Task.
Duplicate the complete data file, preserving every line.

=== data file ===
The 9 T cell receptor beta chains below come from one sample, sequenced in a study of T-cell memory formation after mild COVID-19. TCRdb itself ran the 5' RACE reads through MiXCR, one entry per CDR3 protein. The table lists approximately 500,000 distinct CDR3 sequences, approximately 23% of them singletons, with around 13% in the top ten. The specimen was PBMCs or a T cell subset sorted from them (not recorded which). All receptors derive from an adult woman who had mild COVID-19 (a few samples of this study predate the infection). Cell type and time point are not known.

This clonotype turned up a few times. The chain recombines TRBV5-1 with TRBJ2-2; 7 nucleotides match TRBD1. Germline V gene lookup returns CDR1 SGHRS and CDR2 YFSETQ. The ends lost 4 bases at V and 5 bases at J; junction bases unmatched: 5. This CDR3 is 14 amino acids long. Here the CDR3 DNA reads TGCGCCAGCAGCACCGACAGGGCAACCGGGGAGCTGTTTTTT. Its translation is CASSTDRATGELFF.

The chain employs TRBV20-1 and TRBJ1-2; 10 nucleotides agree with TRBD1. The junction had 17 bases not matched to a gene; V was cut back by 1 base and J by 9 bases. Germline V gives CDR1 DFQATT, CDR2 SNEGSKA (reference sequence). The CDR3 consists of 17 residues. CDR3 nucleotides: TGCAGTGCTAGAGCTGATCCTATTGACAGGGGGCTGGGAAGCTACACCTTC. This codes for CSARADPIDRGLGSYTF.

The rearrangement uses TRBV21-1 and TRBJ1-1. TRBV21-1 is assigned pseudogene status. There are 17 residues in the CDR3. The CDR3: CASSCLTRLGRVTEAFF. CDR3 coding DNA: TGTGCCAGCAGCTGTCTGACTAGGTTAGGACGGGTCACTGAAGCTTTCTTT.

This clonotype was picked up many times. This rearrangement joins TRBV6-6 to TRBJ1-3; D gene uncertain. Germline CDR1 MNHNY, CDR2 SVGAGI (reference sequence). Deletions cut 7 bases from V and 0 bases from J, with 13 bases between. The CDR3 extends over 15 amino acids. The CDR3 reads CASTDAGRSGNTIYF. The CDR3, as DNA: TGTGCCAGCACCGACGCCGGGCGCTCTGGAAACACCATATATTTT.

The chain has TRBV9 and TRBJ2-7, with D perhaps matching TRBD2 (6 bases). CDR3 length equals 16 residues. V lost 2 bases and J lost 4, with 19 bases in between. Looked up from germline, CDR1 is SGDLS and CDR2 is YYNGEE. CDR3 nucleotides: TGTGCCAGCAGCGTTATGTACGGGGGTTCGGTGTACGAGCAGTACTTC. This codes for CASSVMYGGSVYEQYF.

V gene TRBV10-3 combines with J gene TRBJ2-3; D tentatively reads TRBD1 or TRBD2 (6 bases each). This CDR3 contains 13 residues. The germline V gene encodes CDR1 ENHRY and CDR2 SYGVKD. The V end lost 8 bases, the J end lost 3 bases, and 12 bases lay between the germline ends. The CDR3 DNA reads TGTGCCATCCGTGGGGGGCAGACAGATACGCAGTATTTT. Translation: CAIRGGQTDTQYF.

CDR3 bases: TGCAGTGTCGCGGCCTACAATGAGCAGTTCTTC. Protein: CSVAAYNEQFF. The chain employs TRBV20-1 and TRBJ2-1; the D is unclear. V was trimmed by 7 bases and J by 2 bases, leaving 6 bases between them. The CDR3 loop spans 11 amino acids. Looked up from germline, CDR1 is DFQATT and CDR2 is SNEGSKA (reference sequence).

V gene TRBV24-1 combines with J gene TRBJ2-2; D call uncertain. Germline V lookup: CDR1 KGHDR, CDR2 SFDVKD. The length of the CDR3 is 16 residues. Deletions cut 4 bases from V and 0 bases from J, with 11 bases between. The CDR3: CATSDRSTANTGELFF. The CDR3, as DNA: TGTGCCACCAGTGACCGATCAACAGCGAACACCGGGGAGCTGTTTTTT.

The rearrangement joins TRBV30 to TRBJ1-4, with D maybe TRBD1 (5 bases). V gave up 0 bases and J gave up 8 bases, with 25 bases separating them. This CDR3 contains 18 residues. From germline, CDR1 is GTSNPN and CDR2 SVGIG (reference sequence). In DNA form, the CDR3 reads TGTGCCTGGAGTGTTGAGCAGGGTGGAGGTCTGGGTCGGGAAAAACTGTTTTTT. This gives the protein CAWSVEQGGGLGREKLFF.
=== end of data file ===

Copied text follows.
The 9 T cell receptor beta chains below come from one sample, sequenced in a study of T-cell memory formation after mild COVID-19. TCRdb itself ran the 5' RACE reads through MiXCR, one entry per CDR3 protein. The table lists approximately 500,000 distinct CDR3 sequences, approximately 23% of them singletons, with around 13% in the top ten. The specimen was PBMCs or a T cell subset sorted from them (not recorded which). All receptors derive from an adult woman who had mild COVID-19 (a few samples of this study predate the infection). Cell type and time point are not known.

This clonotype turned up a few times. The chain recombines TRBV5-1 with TRBJ2-2; 7 nucleotides match TRBD1. Germline V gene lookup returns CDR1 SGHRS and CDR2 YFSETQ. The ends lost 4 bases at V and 5 bases at J; junction bases unmatched: 5. This CDR3 is 14 amino acids long. Here the CDR3 DNA reads TGCGCCAGCAGCACCGACAGGGCAACCGGGGAGCTGTTTTTT. Its translation is CASSTDRATGELFF.

The chain employs TRBV20-1 and TRBJ1-2; 10 nucleotides agree with TRBD1. The junction had 17 bases not matched to a gene; V was cut back by 1 base and J by 9 bases. Germline V gives CDR1 DFQATT, CDR2 SNEGSKA (reference sequence). The CDR3 consists of 17 residues. CDR3 nucleotides: TGCAGTGCTAGAGCTGATCCTATTGACAGGGGGCTGGGAAGCTACACCTTC. This codes for CSARADPIDRGLGSYTF.

The rearrangement uses TRBV21-1 and TRBJ1-1. TRBV21-1 is assigned pseudogene status. There are 17 residues in the CDR3. The CDR3: CASSCLTRLGRVTEAFF. CDR3 coding DNA: TGTGCCAGCAGCTGTCTGACTAGGTTAGGACGGGTCACTGAAGCTTTCTTT.

This clonotype was picked up many times. This rearrangement joins TRBV6-6 to TRBJ1-3; D gene uncertain. Germline CDR1 MNHNY, CDR2 SVGAGI (reference sequence). Deletions cut 7 bases from V and 0 bases from J, with 13 bases between. The CDR3 extends over 15 amino acids. The CDR3 reads CASTDAGRSGNTIYF. The CDR3, as DNA: TGTGCCAGCACCGACGCCGGGCGCTCTGGAAACACCATATATTTT.

The chain has TRBV9 and TRBJ2-7, with D perhaps matching TRBD2 (6 bases). CDR3 length equals 16 residues. V lost 2 bases and J lost 4, with 19 bases in between. Looked up from germline, CDR1 is SGDLS and CDR2 is YYNGEE. CDR3 nucleotides: TGTGCCAGCAGCGTTATGTACGGGGGTTCGGTGTACGAGCAGTACTTC. This codes for CASSVMYGGSVYEQYF.

V gene TRBV10-3 combines with J gene TRBJ2-3; D tentatively reads TRBD1 or TRBD2 (6 bases each). This CDR3 contains 13 residues. The germline V gene encodes CDR1 ENHRY and CDR2 SYGVKD. The V end lost 8 bases, the J end lost 3 bases, and 12 bases lay between the germline ends. The CDR3 DNA reads TGTGCCATCCGTGGGGGGCAGACAGATACGCAGTATTTT. Translation: CAIRGGQTDTQYF.

CDR3 bases: TGCAGTGTCGCGGCCTACAATGAGCAGTTCTTC. Protein: CSVAAYNEQFF. The chain employs TRBV20-1 and TRBJ2-1; the D is unclear. V was trimmed by 7 bases and J by 2 bases, leaving 6 bases between them. The CDR3 loop spans 11 amino acids. Looked up from germline, CDR1 is DFQATT and CDR2 is SNEGSKA (reference sequence).

V gene TRBV24-1 combines with J gene TRBJ2-2; D call uncertain. Germline V lookup: CDR1 KGHDR, CDR2 SFDVKD. The length of the CDR3 is 16 residues. Deletions cut 4 bases from V and 0 bases from J, with 11 bases between. The CDR3: CATSDRSTANTGELFF. The CDR3, as DNA: TGTGCCACCAGTGACCGATCAACAGCGAACACCGGGGAGCTGTTTTTT.

The rearrangement joins TRBV30 to TRBJ1-4, with D maybe TRBD1 (5 bases). V gave up 0 bases and J gave up 8 bases, with 25 bases separating them. This CDR3 contains 18 residues. From germline, CDR1 is GTSNPN and CDR2 SVGIG (reference sequence). In DNA form, the CDR3 reads TGTGCCTGGAGTGTTGAGCAGGGTGGAGGTCTGGGTCGGGAAAAACTGTTTTTT. This gives the protein CAWSVEQGGGLGREKLFF.